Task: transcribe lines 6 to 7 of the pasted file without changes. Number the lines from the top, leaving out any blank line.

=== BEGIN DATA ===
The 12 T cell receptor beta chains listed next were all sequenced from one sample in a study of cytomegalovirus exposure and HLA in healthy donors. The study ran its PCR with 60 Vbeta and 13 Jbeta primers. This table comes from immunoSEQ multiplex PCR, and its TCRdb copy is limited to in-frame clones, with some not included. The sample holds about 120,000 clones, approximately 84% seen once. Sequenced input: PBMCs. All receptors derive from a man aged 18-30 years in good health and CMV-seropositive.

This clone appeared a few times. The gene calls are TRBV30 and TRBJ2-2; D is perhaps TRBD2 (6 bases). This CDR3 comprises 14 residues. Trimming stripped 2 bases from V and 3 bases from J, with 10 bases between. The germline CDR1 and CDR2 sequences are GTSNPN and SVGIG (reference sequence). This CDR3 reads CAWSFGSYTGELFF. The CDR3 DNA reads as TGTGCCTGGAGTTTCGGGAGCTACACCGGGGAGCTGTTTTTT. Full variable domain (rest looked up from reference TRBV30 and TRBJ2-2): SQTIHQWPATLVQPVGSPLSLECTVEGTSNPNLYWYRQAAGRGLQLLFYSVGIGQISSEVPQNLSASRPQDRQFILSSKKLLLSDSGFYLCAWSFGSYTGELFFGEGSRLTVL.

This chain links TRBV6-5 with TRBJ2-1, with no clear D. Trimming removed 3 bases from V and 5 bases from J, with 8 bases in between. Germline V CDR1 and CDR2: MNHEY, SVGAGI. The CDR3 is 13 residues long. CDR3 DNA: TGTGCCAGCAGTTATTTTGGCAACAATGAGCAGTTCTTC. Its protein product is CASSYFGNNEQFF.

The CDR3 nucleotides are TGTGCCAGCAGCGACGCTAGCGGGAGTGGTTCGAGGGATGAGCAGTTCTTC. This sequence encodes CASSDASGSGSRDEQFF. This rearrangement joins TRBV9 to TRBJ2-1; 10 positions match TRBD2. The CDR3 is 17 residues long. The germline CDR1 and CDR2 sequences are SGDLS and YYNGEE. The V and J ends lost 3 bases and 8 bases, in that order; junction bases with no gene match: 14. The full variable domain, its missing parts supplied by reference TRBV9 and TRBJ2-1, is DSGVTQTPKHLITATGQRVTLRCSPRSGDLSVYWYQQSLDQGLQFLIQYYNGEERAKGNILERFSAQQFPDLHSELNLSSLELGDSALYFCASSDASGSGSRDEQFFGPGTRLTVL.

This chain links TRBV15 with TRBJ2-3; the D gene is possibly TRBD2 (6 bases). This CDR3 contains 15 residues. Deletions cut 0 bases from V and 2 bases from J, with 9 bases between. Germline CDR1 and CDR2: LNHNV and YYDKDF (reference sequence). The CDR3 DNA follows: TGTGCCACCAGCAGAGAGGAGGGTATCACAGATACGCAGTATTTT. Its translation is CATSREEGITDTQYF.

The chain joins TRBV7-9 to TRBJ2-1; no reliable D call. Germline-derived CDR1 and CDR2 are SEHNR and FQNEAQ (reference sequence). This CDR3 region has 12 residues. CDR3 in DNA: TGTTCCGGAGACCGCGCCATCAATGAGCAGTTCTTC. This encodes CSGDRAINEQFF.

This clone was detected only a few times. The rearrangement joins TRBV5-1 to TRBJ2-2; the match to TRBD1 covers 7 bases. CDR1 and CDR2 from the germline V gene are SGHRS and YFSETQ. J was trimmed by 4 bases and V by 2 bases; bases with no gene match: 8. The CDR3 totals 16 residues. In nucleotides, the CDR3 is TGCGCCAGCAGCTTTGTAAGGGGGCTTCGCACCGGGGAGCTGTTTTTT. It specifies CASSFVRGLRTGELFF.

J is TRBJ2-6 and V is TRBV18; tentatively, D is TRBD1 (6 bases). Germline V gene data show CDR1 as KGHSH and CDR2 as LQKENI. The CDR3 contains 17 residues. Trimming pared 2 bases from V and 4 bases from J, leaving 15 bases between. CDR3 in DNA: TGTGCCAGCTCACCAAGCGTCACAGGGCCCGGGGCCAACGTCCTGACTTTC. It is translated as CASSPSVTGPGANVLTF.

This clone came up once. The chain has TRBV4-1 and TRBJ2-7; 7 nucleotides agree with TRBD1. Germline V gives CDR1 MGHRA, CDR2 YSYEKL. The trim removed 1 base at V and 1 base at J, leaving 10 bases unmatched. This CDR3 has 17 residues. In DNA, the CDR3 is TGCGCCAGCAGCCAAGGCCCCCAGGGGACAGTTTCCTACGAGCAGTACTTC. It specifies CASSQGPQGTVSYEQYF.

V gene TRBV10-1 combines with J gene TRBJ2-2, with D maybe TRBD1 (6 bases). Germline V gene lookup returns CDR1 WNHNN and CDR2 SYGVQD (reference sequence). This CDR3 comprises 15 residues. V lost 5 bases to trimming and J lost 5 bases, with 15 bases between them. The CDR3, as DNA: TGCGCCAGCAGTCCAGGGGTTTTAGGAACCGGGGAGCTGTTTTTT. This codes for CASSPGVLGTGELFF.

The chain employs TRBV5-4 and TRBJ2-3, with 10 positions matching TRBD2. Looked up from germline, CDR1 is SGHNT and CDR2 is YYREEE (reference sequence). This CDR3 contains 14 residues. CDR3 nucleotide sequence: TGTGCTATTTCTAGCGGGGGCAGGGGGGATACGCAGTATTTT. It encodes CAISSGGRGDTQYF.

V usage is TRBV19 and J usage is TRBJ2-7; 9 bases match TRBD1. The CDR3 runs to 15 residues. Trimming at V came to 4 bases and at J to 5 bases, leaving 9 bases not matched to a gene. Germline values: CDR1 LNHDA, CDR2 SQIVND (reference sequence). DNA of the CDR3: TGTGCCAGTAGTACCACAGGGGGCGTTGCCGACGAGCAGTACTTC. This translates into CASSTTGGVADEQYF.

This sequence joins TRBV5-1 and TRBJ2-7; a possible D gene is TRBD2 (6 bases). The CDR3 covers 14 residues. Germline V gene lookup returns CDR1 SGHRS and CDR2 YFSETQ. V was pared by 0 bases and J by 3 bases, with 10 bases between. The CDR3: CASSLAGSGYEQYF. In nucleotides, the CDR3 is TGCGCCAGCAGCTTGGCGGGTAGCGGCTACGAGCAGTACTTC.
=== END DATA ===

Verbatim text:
The chain joins TRBV7-9 to TRBJ2-1; no reliable D call. Germline-derived CDR1 and CDR2 are SEHNR and FQNEAQ (reference sequence). This CDR3 region has 12 residues. CDR3 in DNA: TGTTCCGGAGACCGCGCCATCAATGAGCAGTTCTTC. This encodes CSGDRAINEQFF.

This clone was detected only a few times. The rearrangement joins TRBV5-1 to TRBJ2-2; the match to TRBD1 covers 7 bases. CDR1 and CDR2 from the germline V gene are SGHRS and YFSETQ. J was trimmed by 4 bases and V by 2 bases; bases with no gene match: 8. The CDR3 totals 16 residues. In nucleotides, the CDR3 is TGCGCCAGCAGCTTTGTAAGGGGGCTTCGCACCGGGGAGCTGTTTTTT. It specifies CASSFVRGLRTGELFF.